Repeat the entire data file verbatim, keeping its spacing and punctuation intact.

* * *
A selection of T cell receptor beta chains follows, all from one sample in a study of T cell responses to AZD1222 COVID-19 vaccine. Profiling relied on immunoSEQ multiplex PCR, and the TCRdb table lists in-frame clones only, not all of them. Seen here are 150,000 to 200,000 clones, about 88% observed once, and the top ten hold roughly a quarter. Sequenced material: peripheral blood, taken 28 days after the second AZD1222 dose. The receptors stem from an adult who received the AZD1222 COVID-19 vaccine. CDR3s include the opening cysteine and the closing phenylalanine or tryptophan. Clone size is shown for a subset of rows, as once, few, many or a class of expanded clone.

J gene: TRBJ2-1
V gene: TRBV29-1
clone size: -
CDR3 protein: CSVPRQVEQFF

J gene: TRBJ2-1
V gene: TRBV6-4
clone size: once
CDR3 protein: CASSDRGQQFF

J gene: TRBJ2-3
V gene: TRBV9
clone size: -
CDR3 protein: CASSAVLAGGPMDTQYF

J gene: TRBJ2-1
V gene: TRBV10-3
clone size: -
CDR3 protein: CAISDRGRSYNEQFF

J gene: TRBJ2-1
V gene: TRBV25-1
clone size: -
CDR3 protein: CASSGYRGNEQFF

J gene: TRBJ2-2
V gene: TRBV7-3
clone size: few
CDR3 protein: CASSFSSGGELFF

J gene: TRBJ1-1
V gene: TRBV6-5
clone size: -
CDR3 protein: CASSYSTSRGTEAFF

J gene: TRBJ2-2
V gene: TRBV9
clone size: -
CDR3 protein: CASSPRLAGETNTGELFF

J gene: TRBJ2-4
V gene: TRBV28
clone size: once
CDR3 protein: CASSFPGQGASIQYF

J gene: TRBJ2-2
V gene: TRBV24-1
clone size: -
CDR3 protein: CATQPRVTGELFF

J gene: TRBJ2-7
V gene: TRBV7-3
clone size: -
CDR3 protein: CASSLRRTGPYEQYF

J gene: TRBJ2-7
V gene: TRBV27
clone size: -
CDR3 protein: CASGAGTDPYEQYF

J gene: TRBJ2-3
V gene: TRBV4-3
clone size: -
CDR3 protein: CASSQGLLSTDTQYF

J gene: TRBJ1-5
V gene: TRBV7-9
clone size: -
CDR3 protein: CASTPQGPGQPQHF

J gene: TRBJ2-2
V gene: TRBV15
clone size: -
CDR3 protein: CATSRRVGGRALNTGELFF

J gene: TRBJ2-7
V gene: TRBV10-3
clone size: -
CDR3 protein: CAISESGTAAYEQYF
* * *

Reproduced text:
A selection of T cell receptor beta chains follows, all from one sample in a study of T cell responses to AZD1222 COVID-19 vaccine. Profiling relied on immunoSEQ multiplex PCR, and the TCRdb table lists in-frame clones only, not all of them. Seen here are 150,000 to 200,000 clones, about 88% observed once, and the top ten hold roughly a quarter. Sequenced material: peripheral blood, taken 28 days after the second AZD1222 dose. The receptors stem from an adult who received the AZD1222 COVID-19 vaccine. CDR3s include the opening cysteine and the closing phenylalanine or tryptophan. Clone size is shown for a subset of rows, as once, few, many or a class of expanded clone.

J gene: TRBJ2-1
V gene: TRBV29-1
clone size: -
CDR3 protein: CSVPRQVEQFF

J gene: TRBJ2-1
V gene: TRBV6-4
clone size: once
CDR3 protein: CASSDRGQQFF

J gene: TRBJ2-3
V gene: TRBV9
clone size: -
CDR3 protein: CASSAVLAGGPMDTQYF

J gene: TRBJ2-1
V gene: TRBV10-3
clone size: -
CDR3 protein: CAISDRGRSYNEQFF

J gene: TRBJ2-1
V gene: TRBV25-1
clone size: -
CDR3 protein: CASSGYRGNEQFF

J gene: TRBJ2-2
V gene: TRBV7-3
clone size: few
CDR3 protein: CASSFSSGGELFF

J gene: TRBJ1-1
V gene: TRBV6-5
clone size: -
CDR3 protein: CASSYSTSRGTEAFF

J gene: TRBJ2-2
V gene: TRBV9
clone size: -
CDR3 protein: CASSPRLAGETNTGELFF

J gene: TRBJ2-4
V gene: TRBV28
clone size: once
CDR3 protein: CASSFPGQGASIQYF

J gene: TRBJ2-2
V gene: TRBV24-1
clone size: -
CDR3 protein: CATQPRVTGELFF

J gene: TRBJ2-7
V gene: TRBV7-3
clone size: -
CDR3 protein: CASSLRRTGPYEQYF

J gene: TRBJ2-7
V gene: TRBV27
clone size: -
CDR3 protein: CASGAGTDPYEQYF

J gene: TRBJ2-3
V gene: TRBV4-3
clone size: -
CDR3 protein: CASSQGLLSTDTQYF

J gene: TRBJ1-5
V gene: TRBV7-9
clone size: -
CDR3 protein: CASTPQGPGQPQHF

J gene: TRBJ2-2
V gene: TRBV15
clone size: -
CDR3 protein: CATSRRVGGRALNTGELFF

J gene: TRBJ2-7
V gene: TRBV10-3
clone size: -
CDR3 protein: CAISESGTAAYEQYF